A shadow of melancholy swept over her. They looked so peaceful lying there, but their rage was a living thing boiling just beneath the surface. If only they would let her love them. But her big brothers rebuffed even the love Abba and Ima tried to offer. Arielah had learned at an early age to keep her distance or reap her brothers’ wrath, and now she spent most of her time avoiding them. Tears blurred her vision.
Focusing beyond them, she saw Ima Jehosheba seated by the cooking stones, waving her out the door. Ima’s wink and loving smile nudged Arielah into the shadowy courtyard. Abba Jehoshaphat had already gone to Shunem’s well for the elders’ meeting. Both parents had known Arielah planned to observe the meeting from a distance, since a woman was never welcome there. And though Abba was a righteous man of faith and prayer, tonight he condoned Arielah’s deception.
Keeping to the shadows, Arielah left their courtyard and slipped behind a few stacked water jars, feeling more like a bandit than the daughter of Shunem’s most revered judge. Silently she moved among the merchants’ stalls toward the well at the center of Shunem. There every town meeting was held and every bit of gossip found its voice. Crouching behind crates and tables, she remained under the shadow of goatskin canopies covering the empty booths. No merchants lingered this late to hawk their wares. Only dogs and vermin loitered to clean up the scraps.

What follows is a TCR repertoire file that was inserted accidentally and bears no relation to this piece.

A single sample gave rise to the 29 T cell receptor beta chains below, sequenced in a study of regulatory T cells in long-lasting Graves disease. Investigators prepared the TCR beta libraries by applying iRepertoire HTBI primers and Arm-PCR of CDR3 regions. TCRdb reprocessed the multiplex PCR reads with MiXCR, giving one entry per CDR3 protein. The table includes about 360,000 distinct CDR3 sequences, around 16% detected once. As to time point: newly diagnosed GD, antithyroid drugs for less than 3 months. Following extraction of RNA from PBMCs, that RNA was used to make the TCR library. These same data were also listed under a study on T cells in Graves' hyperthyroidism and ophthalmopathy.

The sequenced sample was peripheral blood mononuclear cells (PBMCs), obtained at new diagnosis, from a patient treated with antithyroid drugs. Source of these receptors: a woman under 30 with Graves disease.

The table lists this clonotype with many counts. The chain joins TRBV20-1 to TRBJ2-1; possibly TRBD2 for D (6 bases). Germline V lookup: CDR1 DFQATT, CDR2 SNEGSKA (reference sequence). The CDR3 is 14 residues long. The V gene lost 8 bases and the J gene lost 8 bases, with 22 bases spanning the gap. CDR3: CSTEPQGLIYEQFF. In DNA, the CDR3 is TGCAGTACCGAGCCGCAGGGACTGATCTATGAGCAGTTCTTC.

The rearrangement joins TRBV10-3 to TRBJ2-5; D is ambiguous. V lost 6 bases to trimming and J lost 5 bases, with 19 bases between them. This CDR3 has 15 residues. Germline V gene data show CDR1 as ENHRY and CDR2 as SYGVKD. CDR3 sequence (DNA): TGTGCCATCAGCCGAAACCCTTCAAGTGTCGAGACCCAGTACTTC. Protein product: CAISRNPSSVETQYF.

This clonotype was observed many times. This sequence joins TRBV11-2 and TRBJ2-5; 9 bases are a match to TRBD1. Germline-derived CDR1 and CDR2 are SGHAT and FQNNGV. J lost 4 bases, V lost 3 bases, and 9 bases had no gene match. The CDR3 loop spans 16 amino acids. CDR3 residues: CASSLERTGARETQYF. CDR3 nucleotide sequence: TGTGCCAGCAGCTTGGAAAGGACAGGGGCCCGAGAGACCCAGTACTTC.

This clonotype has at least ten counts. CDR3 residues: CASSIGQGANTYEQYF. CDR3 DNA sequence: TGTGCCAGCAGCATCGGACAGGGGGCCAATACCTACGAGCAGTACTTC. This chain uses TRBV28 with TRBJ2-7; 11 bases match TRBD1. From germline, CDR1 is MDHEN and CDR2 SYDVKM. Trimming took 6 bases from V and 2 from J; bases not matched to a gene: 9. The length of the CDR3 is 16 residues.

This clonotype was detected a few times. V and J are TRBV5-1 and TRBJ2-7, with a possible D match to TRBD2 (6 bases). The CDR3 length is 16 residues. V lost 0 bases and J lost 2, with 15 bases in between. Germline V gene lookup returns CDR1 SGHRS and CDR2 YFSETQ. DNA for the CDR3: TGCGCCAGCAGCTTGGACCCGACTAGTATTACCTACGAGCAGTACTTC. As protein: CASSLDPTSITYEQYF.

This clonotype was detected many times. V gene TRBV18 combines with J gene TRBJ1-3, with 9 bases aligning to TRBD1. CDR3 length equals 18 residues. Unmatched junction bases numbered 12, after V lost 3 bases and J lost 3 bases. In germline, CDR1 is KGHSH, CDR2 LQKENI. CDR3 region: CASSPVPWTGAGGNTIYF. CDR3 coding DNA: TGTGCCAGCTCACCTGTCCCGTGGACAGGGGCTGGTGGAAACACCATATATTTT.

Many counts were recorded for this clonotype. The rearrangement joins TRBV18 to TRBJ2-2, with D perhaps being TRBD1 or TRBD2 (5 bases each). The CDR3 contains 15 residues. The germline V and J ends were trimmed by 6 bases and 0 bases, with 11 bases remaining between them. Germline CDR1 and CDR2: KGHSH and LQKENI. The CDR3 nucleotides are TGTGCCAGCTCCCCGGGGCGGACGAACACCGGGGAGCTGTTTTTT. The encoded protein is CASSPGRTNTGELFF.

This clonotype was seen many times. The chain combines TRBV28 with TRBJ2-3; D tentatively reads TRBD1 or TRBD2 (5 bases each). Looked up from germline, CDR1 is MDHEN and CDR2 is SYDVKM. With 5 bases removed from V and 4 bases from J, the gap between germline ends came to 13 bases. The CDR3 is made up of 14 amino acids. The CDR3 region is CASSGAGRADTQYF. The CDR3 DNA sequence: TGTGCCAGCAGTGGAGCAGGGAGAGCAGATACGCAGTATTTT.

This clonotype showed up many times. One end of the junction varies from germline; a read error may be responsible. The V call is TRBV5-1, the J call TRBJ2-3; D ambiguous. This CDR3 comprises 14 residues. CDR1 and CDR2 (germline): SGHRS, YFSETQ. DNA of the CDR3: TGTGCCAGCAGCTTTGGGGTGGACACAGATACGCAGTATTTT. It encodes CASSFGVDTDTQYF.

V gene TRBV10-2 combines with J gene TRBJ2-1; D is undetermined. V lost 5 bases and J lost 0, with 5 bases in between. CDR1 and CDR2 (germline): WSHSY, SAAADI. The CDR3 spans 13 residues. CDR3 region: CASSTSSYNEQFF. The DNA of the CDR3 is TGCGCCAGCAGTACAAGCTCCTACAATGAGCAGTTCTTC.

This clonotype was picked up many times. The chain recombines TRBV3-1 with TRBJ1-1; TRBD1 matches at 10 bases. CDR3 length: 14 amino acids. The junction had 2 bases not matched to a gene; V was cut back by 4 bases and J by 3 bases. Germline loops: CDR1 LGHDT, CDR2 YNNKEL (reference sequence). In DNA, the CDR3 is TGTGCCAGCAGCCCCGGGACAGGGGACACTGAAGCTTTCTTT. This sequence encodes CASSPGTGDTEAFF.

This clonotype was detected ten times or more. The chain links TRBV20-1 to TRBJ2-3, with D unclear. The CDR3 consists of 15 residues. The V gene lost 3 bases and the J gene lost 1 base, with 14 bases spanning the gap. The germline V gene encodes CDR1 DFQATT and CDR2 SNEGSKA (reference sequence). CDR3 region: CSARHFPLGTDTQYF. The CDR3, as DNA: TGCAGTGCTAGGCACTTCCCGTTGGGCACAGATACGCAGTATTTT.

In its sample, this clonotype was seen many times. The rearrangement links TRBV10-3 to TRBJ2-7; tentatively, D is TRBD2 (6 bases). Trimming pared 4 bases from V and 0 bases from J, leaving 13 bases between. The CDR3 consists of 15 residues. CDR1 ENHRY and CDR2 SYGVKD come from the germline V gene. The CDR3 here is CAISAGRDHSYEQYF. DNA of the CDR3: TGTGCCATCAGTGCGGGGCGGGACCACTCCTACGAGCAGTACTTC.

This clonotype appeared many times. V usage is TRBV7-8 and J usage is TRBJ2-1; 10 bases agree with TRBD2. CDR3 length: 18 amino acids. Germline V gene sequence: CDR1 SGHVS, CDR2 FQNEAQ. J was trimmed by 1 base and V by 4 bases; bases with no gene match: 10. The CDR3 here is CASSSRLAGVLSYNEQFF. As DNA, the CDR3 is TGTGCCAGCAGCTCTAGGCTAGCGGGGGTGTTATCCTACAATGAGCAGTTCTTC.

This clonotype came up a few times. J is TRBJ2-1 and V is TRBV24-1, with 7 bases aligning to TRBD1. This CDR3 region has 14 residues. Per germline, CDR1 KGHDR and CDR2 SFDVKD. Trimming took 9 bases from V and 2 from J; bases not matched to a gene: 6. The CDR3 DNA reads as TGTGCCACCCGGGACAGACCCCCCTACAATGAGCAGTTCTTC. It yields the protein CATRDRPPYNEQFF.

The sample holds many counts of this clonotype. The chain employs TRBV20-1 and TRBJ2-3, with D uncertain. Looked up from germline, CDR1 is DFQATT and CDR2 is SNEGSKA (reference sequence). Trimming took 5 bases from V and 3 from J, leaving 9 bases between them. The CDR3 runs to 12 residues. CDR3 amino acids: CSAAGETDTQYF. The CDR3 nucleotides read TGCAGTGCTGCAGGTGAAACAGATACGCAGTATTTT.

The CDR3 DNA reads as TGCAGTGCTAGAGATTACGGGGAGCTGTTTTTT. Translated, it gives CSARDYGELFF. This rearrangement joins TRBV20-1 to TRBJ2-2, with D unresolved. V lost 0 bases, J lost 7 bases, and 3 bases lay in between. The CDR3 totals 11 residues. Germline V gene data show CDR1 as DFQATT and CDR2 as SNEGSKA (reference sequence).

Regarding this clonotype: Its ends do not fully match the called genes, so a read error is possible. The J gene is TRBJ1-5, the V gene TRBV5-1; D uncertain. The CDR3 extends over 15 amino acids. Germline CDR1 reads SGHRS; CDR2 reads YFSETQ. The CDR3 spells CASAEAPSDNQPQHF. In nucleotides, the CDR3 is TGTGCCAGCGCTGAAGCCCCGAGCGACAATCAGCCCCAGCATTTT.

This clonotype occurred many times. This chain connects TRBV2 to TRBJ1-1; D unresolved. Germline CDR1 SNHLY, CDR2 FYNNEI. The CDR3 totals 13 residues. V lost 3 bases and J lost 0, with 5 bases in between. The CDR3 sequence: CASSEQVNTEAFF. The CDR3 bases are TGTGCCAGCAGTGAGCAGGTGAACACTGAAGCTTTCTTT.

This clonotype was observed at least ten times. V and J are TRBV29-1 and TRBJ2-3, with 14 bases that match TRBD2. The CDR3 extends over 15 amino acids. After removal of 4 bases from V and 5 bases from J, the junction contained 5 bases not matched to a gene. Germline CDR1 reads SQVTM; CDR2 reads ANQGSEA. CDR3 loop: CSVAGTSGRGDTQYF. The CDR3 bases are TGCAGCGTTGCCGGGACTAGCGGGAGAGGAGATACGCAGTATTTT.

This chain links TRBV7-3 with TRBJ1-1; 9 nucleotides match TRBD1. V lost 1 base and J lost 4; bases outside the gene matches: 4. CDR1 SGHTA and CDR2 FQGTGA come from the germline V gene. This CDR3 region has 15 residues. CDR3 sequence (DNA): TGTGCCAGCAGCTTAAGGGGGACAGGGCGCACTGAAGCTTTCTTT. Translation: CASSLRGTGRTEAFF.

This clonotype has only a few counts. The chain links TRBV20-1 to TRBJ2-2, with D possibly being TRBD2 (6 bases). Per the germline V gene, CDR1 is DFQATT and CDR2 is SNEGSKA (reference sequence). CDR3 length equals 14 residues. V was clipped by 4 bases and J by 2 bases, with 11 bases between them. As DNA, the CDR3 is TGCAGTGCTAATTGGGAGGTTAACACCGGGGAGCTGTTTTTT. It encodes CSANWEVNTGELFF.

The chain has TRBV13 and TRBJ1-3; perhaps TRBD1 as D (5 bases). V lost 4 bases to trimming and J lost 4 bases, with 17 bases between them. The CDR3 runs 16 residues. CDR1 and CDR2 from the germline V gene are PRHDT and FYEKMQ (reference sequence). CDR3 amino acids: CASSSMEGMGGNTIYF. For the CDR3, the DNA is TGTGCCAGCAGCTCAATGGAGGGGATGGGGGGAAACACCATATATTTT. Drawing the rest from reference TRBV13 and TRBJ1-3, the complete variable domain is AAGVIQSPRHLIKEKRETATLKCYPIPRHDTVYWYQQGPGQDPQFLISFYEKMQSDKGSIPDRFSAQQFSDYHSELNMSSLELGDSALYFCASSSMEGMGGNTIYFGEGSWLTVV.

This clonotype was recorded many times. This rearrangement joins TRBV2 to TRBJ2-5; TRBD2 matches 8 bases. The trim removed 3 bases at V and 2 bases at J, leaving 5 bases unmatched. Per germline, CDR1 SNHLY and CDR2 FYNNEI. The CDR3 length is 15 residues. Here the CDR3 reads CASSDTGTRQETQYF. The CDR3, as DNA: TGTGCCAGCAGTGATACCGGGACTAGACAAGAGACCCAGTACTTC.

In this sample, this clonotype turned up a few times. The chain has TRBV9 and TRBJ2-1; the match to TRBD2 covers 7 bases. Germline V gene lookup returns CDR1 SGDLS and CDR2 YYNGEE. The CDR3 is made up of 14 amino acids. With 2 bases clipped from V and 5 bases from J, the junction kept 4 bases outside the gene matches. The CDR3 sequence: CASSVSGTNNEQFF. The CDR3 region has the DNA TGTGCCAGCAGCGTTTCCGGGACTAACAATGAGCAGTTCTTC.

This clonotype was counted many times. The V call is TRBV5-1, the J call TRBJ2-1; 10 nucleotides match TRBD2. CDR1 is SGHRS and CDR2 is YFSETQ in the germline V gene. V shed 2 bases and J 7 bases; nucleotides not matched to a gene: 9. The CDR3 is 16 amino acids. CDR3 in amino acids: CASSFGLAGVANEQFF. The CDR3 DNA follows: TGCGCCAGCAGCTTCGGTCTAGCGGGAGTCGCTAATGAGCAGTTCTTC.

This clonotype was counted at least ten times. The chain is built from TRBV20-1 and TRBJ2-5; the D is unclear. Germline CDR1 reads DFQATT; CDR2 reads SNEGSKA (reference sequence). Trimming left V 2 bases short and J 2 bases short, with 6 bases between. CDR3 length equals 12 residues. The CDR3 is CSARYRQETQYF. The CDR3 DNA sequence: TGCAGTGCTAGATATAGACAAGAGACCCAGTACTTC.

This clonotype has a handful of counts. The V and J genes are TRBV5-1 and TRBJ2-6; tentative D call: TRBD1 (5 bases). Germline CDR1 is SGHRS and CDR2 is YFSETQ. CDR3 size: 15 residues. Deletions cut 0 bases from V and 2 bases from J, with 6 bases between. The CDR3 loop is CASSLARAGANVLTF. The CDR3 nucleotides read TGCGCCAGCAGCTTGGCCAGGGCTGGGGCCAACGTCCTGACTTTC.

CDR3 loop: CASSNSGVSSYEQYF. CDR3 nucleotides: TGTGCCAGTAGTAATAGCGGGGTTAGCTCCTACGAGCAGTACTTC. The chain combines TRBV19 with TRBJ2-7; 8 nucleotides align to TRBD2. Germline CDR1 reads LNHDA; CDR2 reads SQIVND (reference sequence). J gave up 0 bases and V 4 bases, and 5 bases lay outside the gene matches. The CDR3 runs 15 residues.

She smiled, remembering a time when her childish spying had taken her into the busy streets of
Jerusalem. She was only seven when King David
had summoned Abba as a northern advisor to consult on a civil matter. The whole
family accompanied Jehoshaphat to the capital city. That was the first time
I saw Solomon. Arielah’s heart skipped a beat at the thought of the young
king. Tonight’s meeting would be very different from the one in Jerusalem so many years
How can readers find you on the Internet?
Readers can find links to all my social networks and a sign-up link to my free weekly devotionals on my website: http://www.mesuandrews.com/. Or if you’d like to take a look at the book trailer for Love’s Sacred Song, check out: http://youtu.be/LYCpTmNVCQoI’ve also got an author profile on Goodreads: http://www.goodreads.com/author/show/3513697.Mesu_Andrews
Thanks so much for letting me chat a bit with your readers,
Lena! I love to keep in touch with folks, and I welcome
emails and comments from readers! Blessings!